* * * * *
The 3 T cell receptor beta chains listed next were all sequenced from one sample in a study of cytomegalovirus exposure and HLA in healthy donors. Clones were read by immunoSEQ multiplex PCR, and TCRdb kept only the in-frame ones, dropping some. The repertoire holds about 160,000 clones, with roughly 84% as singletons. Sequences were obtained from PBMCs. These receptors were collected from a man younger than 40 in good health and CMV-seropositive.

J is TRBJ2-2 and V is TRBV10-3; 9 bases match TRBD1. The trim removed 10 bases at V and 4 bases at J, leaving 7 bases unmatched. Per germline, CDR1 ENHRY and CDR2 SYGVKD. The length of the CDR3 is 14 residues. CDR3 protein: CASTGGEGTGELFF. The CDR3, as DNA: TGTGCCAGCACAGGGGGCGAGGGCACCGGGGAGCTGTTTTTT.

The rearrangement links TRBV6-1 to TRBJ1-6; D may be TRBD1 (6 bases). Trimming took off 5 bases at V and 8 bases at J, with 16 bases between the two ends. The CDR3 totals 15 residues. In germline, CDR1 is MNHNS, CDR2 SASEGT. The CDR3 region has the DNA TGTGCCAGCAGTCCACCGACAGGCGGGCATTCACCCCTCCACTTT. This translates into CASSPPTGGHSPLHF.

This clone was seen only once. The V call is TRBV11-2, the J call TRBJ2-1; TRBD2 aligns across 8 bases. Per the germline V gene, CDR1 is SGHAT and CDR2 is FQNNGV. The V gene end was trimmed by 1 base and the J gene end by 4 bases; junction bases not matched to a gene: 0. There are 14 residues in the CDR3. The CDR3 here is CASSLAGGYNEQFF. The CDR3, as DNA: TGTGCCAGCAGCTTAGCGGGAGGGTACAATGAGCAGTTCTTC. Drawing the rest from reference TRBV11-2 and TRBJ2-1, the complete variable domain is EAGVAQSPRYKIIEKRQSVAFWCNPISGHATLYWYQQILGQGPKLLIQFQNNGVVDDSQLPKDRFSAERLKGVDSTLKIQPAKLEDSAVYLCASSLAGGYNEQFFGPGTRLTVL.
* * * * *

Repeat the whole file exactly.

The 3 T cell receptor beta chains listed next were all sequenced from one sample in a study of cytomegalovirus exposure and HLA in healthy donors. Clones were read by immunoSEQ multiplex PCR, and TCRdb kept only the in-frame ones, dropping some. The repertoire holds about 160,000 clones, with roughly 84% as singletons. Sequences were obtained from PBMCs. These receptors were collected from a man younger than 40 in good health and CMV-seropositive.

J is TRBJ2-2 and V is TRBV10-3; 9 bases match TRBD1. The trim removed 10 bases at V and 4 bases at J, leaving 7 bases unmatched. Per germline, CDR1 ENHRY and CDR2 SYGVKD. The length of the CDR3 is 14 residues. CDR3 protein: CASTGGEGTGELFF. The CDR3, as DNA: TGTGCCAGCACAGGGGGCGAGGGCACCGGGGAGCTGTTTTTT.

The rearrangement links TRBV6-1 to TRBJ1-6; D may be TRBD1 (6 bases). Trimming took off 5 bases at V and 8 bases at J, with 16 bases between the two ends. The CDR3 totals 15 residues. In germline, CDR1 is MNHNS, CDR2 SASEGT. The CDR3 region has the DNA TGTGCCAGCAGTCCACCGACAGGCGGGCATTCACCCCTCCACTTT. This translates into CASSPPTGGHSPLHF.

This clone was seen only once. The V call is TRBV11-2, the J call TRBJ2-1; TRBD2 aligns across 8 bases. Per the germline V gene, CDR1 is SGHAT and CDR2 is FQNNGV. The V gene end was trimmed by 1 base and the J gene end by 4 bases; junction bases not matched to a gene: 0. There are 14 residues in the CDR3. The CDR3 here is CASSLAGGYNEQFF. The CDR3, as DNA: TGTGCCAGCAGCTTAGCGGGAGGGTACAATGAGCAGTTCTTC. Drawing the rest from reference TRBV11-2 and TRBJ2-1, the complete variable domain is EAGVAQSPRYKIIEKRQSVAFWCNPISGHATLYWYQQILGQGPKLLIQFQNNGVVDDSQLPKDRFSAERLKGVDSTLKIQPAKLEDSAVYLCASSLAGGYNEQFFGPGTRLTVL.